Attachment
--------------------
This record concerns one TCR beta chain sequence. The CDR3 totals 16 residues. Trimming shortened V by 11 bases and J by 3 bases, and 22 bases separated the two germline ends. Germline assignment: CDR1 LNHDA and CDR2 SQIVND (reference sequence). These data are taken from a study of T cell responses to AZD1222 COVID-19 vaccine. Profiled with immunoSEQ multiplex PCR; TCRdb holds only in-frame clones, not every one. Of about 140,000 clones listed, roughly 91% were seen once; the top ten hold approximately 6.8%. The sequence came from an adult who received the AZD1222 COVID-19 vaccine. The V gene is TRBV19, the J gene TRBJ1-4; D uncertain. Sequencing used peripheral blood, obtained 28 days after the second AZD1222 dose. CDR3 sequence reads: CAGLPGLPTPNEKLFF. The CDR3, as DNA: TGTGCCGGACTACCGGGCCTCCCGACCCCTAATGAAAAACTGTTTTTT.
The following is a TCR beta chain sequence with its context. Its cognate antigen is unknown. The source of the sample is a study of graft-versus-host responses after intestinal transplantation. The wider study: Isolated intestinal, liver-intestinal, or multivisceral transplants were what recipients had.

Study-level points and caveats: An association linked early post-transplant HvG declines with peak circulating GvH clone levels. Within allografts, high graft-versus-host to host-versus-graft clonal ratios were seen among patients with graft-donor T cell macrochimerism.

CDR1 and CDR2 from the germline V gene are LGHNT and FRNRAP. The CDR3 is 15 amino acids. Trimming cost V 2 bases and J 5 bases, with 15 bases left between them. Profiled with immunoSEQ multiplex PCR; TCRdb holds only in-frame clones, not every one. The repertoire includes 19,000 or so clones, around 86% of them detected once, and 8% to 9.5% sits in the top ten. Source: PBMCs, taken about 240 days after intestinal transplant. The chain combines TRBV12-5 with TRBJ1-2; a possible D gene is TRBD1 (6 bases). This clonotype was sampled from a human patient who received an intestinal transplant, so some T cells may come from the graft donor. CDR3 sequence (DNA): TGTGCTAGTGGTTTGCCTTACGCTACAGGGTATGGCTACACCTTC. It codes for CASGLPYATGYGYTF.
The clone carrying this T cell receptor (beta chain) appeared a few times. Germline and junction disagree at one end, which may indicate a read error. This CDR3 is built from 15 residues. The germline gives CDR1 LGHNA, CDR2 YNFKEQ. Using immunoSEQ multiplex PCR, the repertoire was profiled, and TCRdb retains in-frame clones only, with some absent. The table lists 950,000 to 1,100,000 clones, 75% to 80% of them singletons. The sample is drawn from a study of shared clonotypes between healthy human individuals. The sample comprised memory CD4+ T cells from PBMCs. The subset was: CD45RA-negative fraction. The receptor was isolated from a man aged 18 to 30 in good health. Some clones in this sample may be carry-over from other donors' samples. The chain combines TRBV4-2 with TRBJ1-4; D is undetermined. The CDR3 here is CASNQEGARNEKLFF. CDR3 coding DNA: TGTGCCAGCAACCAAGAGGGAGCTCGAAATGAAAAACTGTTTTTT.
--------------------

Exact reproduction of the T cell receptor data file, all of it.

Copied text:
This record concerns one TCR beta chain sequence. The CDR3 totals 16 residues. Trimming shortened V by 11 bases and J by 3 bases, and 22 bases separated the two germline ends. Germline assignment: CDR1 LNHDA and CDR2 SQIVND (reference sequence). These data are taken from a study of T cell responses to AZD1222 COVID-19 vaccine. Profiled with immunoSEQ multiplex PCR; TCRdb holds only in-frame clones, not every one. Of about 140,000 clones listed, roughly 91% were seen once; the top ten hold approximately 6.8%. The sequence came from an adult who received the AZD1222 COVID-19 vaccine. The V gene is TRBV19, the J gene TRBJ1-4; D uncertain. Sequencing used peripheral blood, obtained 28 days after the second AZD1222 dose. CDR3 sequence reads: CAGLPGLPTPNEKLFF. The CDR3, as DNA: TGTGCCGGACTACCGGGCCTCCCGACCCCTAATGAAAAACTGTTTTTT.
The following is a TCR beta chain sequence with its context. Its cognate antigen is unknown. The source of the sample is a study of graft-versus-host responses after intestinal transplantation. The wider study: Isolated intestinal, liver-intestinal, or multivisceral transplants were what recipients had.

Study-level points and caveats: An association linked early post-transplant HvG declines with peak circulating GvH clone levels. Within allografts, high graft-versus-host to host-versus-graft clonal ratios were seen among patients with graft-donor T cell macrochimerism.

CDR1 and CDR2 from the germline V gene are LGHNT and FRNRAP. The CDR3 is 15 amino acids. Trimming cost V 2 bases and J 5 bases, with 15 bases left between them. Profiled with immunoSEQ multiplex PCR; TCRdb holds only in-frame clones, not every one. The repertoire includes 19,000 or so clones, around 86% of them detected once, and 8% to 9.5% sits in the top ten. Source: PBMCs, taken about 240 days after intestinal transplant. The chain combines TRBV12-5 with TRBJ1-2; a possible D gene is TRBD1 (6 bases). This clonotype was sampled from a human patient who received an intestinal transplant, so some T cells may come from the graft donor. CDR3 sequence (DNA): TGTGCTAGTGGTTTGCCTTACGCTACAGGGTATGGCTACACCTTC. It codes for CASGLPYATGYGYTF.
The clone carrying this T cell receptor (beta chain) appeared a few times. Germline and junction disagree at one end, which may indicate a read error. This CDR3 is built from 15 residues. The germline gives CDR1 LGHNA, CDR2 YNFKEQ. Using immunoSEQ multiplex PCR, the repertoire was profiled, and TCRdb retains in-frame clones only, with some absent. The table lists 950,000 to 1,100,000 clones, 75% to 80% of them singletons. The sample is drawn from a study of shared clonotypes between healthy human individuals. The sample comprised memory CD4+ T cells from PBMCs. The subset was: CD45RA-negative fraction. The receptor was isolated from a man aged 18 to 30 in good health. Some clones in this sample may be carry-over from other donors' samples. The chain combines TRBV4-2 with TRBJ1-4; D is undetermined. The CDR3 here is CASNQEGARNEKLFF. CDR3 coding DNA: TGTGCCAGCAACCAAGAGGGAGCTCGAAATGAAAAACTGTTTTTT.